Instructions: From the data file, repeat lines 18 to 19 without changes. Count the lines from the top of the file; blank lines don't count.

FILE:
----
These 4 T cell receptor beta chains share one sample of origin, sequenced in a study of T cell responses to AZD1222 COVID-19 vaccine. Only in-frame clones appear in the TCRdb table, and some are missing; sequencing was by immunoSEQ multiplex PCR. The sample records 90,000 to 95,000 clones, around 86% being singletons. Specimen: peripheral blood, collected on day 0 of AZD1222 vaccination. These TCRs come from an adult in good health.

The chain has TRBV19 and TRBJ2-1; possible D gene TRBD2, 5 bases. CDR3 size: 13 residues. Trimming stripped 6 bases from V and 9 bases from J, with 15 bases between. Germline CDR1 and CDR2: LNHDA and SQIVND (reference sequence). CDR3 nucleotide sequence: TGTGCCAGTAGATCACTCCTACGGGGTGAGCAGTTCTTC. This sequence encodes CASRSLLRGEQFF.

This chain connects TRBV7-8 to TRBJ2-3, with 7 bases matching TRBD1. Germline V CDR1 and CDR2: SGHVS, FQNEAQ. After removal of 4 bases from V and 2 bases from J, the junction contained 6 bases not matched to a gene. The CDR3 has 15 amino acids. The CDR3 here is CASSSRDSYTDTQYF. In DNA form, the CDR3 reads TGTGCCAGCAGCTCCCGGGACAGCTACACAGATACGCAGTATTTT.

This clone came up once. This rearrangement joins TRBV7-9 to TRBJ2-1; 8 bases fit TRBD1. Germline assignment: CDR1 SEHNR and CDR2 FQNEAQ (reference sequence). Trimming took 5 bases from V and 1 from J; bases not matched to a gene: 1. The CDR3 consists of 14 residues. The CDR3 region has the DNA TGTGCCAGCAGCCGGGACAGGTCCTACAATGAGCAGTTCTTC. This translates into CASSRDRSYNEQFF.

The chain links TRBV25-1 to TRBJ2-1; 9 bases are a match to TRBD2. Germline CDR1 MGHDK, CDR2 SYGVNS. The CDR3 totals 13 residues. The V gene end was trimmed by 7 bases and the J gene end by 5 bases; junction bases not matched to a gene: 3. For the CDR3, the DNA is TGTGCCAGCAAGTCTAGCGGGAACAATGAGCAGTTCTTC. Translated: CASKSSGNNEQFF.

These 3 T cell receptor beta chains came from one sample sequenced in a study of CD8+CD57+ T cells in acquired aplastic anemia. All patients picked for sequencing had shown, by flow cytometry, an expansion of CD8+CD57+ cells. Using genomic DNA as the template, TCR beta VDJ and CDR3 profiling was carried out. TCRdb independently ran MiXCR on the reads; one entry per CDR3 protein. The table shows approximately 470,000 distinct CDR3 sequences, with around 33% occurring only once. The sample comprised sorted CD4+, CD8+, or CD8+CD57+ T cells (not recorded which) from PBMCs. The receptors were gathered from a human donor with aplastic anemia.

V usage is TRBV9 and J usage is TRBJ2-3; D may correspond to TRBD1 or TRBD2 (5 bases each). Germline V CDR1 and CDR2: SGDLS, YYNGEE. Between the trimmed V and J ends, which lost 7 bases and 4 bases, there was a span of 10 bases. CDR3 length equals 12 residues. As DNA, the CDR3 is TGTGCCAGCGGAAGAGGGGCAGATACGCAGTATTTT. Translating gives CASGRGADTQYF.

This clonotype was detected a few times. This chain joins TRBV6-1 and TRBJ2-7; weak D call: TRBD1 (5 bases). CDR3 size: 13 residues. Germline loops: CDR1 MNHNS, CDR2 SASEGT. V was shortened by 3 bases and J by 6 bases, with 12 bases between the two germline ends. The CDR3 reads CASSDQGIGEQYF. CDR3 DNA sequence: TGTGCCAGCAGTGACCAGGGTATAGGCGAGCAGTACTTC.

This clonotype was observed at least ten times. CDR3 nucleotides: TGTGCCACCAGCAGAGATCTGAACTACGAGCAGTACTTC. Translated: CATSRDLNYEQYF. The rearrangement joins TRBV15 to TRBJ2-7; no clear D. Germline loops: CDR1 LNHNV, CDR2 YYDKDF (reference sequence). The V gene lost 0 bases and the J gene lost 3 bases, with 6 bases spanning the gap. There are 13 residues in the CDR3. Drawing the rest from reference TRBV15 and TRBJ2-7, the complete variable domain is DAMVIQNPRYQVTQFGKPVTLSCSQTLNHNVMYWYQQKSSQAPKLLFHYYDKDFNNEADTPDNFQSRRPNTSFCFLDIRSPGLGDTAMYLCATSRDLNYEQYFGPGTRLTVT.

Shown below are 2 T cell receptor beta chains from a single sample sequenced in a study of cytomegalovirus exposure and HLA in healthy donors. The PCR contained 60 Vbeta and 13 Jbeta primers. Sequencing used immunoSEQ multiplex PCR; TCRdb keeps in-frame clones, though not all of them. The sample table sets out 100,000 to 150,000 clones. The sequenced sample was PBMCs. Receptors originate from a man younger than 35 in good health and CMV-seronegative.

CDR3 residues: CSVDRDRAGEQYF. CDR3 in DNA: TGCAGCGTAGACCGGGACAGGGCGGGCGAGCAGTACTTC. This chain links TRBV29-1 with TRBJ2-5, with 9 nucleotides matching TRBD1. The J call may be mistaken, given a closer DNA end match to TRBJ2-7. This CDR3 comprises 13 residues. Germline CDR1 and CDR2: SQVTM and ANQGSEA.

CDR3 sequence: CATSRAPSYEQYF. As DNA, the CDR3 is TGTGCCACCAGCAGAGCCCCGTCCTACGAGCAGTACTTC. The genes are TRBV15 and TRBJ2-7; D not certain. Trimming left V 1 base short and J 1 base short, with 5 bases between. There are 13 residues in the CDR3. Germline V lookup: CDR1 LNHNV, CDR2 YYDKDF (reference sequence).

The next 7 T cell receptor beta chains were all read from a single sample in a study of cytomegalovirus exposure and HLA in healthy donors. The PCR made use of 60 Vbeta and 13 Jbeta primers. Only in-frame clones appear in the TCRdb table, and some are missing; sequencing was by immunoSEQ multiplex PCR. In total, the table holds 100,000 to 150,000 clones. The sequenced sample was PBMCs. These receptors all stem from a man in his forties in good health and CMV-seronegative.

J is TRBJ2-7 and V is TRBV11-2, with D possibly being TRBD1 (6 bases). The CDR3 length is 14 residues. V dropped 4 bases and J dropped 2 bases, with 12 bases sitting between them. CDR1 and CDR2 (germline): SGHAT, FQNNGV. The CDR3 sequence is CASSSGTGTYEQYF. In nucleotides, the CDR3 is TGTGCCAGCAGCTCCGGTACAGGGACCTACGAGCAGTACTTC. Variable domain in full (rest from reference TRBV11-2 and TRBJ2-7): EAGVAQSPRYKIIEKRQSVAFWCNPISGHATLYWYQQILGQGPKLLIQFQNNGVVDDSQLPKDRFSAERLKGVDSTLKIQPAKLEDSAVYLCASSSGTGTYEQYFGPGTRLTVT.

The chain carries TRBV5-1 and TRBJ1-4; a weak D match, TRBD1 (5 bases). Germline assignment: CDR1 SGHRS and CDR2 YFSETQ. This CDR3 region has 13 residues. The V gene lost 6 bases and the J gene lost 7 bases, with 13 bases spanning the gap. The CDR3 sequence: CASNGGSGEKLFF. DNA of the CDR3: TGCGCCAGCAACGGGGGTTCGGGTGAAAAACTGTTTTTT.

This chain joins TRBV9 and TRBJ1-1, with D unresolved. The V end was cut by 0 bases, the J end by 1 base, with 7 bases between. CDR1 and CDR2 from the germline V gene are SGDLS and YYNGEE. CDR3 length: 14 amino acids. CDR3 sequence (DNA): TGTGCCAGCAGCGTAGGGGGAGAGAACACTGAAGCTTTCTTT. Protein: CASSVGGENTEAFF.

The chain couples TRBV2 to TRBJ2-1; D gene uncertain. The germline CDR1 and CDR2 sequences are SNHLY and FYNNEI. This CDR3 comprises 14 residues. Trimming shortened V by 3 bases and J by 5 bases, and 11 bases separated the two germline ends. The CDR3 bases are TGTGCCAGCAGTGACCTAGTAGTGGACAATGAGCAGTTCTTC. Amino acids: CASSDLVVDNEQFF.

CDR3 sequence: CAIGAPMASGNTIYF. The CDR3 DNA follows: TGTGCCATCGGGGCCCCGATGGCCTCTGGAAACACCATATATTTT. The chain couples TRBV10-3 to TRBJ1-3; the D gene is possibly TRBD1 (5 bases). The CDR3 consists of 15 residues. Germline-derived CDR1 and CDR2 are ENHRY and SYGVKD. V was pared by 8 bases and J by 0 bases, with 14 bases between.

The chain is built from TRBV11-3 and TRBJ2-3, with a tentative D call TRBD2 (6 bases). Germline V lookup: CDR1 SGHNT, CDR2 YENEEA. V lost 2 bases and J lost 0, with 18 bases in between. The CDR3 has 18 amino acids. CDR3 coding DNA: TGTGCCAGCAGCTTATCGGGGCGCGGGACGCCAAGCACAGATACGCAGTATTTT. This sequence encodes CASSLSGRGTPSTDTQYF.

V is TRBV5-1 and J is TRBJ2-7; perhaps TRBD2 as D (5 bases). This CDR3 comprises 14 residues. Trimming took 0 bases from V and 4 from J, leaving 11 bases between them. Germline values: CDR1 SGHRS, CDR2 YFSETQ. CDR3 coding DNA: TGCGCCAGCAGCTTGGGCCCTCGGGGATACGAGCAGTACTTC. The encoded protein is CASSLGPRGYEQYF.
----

CDR3 sequence: CAIGAPMASGNTIYF. The CDR3 DNA follows: TGTGCCATCGGGGCCCCGATGGCCTCTGGAAACACCATATATTTT. The chain couples TRBV10-3 to TRBJ1-3; the D gene is possibly TRBD1 (5 bases). The CDR3 consists of 15 residues. Germline-derived CDR1 and CDR2 are ENHRY and SYGVKD. V was pared by 8 bases and J by 0 bases, with 14 bases between.

The chain is built from TRBV11-3 and TRBJ2-3, with a tentative D call TRBD2 (6 bases). Germline V lookup: CDR1 SGHNT, CDR2 YENEEA. V lost 2 bases and J lost 0, with 18 bases in between. The CDR3 has 18 amino acids. CDR3 coding DNA: TGTGCCAGCAGCTTATCGGGGCGCGGGACGCCAAGCACAGATACGCAGTATTTT. This sequence encodes CASSLSGRGTPSTDTQYF.